AUSAs in the Criminal Appeals Section supervise or handle all of the Office's matters before the Ninth Circuit Court of Appeals, comprising approximately 300 appellate briefs and 110 oral arguments per year. These cases involve some of the most challenging legal issues in criminal law, including frequent constitutional issues, affirmative government appeals, appeals involving issues of first impression, and efforts to obtain en banc review. AUSAs in the section have also worked closely with the Solicitor General's Office to determine which cases raise significant legal issues that are worthy of government appeal, en banc rehearing, or Supreme Court review. While AUSAs from the other sections write the briefs for and argue many of their own appeals, AUSAs from the Criminal Appeals Section have editorial control over all of the briefs, hold "moot courts" for all the oral arguments, and both write and argue some of the more significant cases.
Jean-Claude (“J.C.”) André, Chief of Criminal Appeals
Jean-Claude (“J.C.”) André obtained his J.D. from the University of Virginia in 2000, from which he also obtained an M.A. in History (with an emphasis on Legal and Constitutional History and Theory). He clerked for the Honorable A. Andrew Hauk (dec.) of the United States District Court for the Central District of California and the Honorable Harry Pregerson of the United States Court of Appeals for the Ninth Circuit. After clerking, he was in private practice with a boutique law firm, at which he personally handled over 30 distinct appeals, including briefing 14 and arguing 3 before the United States Supreme Court. He has been an AUSA since 2007 and served in the Criminal Appeals Section since 2008. He became Deputy Chief of the Criminal Appeals Section in January 2012 and Chief of the Criminal Appeals Section in August 2013. He has personally briefed and/or argued over 75 appeals on behalf of the USAO, edited hundreds of briefs, and participated in hundreds of moot courts. Since 2009, he has served on the faculty of the National Advocacy Center’s Civil and Criminal Appellate Advocacy and Brief Writing courses, and in 2014, additionally served on the faculty of the National Advocacy Center’s Retroactive Sentencing Guidelines Seminar.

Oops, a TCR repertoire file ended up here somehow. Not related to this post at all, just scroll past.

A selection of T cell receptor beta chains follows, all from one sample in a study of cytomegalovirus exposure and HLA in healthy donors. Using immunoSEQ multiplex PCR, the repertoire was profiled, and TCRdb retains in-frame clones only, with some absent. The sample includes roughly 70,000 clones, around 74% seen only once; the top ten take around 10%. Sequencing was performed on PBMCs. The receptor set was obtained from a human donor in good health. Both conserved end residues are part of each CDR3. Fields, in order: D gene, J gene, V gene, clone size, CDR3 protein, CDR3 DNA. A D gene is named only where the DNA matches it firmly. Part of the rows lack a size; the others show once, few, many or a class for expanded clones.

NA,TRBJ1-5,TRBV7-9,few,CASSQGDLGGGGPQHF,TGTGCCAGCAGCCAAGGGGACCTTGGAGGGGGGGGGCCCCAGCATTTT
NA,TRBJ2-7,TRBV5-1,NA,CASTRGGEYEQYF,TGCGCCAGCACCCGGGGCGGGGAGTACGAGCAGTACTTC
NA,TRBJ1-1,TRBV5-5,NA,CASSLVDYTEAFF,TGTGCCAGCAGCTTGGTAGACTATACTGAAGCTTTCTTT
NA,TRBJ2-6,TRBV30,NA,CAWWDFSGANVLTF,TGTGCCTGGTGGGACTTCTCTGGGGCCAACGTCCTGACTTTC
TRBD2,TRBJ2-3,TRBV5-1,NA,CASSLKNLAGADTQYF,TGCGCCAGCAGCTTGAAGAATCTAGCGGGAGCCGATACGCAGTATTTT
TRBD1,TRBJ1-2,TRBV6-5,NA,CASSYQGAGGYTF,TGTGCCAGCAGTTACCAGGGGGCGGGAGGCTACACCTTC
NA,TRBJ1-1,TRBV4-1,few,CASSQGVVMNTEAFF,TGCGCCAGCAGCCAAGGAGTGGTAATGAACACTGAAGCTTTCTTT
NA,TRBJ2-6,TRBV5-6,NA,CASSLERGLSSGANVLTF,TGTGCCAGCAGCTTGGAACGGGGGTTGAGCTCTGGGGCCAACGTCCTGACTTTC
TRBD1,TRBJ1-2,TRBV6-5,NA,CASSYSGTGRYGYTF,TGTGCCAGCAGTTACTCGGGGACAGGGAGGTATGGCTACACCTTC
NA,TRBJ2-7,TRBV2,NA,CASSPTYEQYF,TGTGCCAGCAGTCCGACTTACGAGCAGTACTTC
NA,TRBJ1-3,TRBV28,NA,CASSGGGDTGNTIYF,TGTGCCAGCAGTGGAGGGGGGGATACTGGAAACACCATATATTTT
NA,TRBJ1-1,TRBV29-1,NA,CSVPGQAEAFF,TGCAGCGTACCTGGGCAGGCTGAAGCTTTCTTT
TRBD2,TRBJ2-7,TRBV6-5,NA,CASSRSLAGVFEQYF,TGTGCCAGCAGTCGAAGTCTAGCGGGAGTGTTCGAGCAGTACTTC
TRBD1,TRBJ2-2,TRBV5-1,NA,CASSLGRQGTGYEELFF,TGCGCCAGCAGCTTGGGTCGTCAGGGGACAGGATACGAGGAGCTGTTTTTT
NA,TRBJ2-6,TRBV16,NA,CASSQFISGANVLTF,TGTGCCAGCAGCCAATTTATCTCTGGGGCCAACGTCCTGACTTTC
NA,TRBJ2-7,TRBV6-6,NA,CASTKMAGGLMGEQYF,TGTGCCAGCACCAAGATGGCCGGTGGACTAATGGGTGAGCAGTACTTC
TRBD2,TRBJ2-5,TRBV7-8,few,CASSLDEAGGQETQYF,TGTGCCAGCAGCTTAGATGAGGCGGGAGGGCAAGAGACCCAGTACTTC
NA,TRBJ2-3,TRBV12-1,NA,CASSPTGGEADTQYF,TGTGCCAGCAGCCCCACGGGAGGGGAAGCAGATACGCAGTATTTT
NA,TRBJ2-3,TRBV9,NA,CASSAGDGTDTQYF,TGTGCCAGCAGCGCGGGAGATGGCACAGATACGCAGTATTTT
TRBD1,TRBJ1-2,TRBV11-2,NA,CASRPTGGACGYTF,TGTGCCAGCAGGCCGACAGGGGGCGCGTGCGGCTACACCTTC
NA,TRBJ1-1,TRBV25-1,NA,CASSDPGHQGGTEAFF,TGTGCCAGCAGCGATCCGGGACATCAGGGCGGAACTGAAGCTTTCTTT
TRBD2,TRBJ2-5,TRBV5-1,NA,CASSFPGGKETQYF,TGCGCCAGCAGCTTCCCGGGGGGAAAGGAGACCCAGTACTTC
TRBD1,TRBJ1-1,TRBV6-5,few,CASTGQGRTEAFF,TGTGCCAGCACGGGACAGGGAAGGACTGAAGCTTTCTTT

The United States Attorney's Office
Central District of California
Attn: Criminal Appeals Section
312 North Spring Street
Los Angeles, California 90012